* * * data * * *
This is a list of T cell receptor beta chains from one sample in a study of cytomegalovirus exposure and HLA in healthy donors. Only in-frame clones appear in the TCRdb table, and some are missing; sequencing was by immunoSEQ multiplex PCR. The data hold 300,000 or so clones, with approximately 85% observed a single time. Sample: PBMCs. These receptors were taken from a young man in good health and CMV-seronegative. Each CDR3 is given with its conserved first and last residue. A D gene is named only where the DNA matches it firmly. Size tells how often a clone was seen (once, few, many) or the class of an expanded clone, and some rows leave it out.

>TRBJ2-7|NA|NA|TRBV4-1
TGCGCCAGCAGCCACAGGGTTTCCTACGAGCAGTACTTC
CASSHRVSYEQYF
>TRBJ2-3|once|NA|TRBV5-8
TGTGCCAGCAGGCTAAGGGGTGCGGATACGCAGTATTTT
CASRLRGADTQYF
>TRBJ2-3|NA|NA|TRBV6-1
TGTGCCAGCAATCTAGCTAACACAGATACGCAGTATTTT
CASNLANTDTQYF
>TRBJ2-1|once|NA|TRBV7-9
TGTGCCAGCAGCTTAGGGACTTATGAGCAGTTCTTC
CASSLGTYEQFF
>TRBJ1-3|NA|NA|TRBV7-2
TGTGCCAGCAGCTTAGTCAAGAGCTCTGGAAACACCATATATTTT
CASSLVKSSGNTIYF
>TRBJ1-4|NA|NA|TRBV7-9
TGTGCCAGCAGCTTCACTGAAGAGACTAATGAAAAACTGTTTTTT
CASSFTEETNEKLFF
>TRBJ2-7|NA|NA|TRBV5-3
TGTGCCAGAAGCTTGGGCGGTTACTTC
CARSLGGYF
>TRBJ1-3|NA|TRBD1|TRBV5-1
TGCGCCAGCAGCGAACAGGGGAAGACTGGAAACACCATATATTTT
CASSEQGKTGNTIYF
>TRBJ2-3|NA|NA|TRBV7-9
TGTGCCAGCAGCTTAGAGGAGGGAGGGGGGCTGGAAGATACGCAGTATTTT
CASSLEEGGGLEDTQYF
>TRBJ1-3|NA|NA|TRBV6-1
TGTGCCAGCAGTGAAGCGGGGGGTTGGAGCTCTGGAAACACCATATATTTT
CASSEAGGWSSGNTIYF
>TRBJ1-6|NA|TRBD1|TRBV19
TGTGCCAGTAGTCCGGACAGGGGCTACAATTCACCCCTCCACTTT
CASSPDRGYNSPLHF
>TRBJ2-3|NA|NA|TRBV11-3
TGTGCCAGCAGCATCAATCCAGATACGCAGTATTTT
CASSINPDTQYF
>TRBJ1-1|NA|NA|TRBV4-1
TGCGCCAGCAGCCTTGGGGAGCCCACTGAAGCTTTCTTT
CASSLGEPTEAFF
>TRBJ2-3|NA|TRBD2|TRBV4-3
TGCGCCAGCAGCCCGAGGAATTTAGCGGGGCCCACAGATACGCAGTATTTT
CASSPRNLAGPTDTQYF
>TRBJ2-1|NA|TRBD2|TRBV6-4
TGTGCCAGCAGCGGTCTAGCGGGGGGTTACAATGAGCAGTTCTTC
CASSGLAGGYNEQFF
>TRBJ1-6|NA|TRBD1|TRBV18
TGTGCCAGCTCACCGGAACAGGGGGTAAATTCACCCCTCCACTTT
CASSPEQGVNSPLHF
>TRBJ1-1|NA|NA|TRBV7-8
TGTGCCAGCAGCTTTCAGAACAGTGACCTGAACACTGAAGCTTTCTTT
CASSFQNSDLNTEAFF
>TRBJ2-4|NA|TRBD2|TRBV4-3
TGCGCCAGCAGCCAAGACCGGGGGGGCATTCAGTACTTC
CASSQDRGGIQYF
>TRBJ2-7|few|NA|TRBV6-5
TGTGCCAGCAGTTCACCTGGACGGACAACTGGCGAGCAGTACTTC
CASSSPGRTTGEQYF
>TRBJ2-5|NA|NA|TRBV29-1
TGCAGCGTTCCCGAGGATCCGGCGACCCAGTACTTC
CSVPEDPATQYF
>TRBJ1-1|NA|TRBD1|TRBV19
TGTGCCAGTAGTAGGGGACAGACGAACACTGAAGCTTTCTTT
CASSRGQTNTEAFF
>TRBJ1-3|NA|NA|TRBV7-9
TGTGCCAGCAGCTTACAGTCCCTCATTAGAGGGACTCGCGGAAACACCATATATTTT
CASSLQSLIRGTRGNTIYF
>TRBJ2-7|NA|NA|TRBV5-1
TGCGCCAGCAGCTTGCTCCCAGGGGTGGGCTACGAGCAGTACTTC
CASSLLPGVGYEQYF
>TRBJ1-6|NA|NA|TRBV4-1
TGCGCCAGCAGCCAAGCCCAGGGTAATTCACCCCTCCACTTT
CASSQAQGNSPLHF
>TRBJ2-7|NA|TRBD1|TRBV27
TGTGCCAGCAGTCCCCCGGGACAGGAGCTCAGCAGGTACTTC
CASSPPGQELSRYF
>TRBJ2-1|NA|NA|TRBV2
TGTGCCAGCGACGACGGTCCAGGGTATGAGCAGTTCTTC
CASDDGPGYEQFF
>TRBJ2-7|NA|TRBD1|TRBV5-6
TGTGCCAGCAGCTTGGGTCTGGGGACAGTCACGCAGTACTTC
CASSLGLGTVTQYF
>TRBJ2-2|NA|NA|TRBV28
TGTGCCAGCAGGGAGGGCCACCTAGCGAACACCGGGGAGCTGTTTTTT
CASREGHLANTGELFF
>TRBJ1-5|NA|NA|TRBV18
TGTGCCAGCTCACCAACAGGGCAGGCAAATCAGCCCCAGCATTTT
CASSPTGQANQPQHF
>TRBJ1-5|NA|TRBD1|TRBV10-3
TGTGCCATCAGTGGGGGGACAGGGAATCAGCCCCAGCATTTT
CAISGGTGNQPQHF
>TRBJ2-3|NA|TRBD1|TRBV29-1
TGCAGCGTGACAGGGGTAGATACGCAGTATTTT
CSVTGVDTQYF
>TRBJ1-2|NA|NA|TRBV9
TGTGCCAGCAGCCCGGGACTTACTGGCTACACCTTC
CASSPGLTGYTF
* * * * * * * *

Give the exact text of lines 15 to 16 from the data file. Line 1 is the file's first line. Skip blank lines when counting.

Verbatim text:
TGTGCCAGCAGCTTAGTCAAGAGCTCTGGAAACACCATATATTTT
CASSLVKSSGNTIYF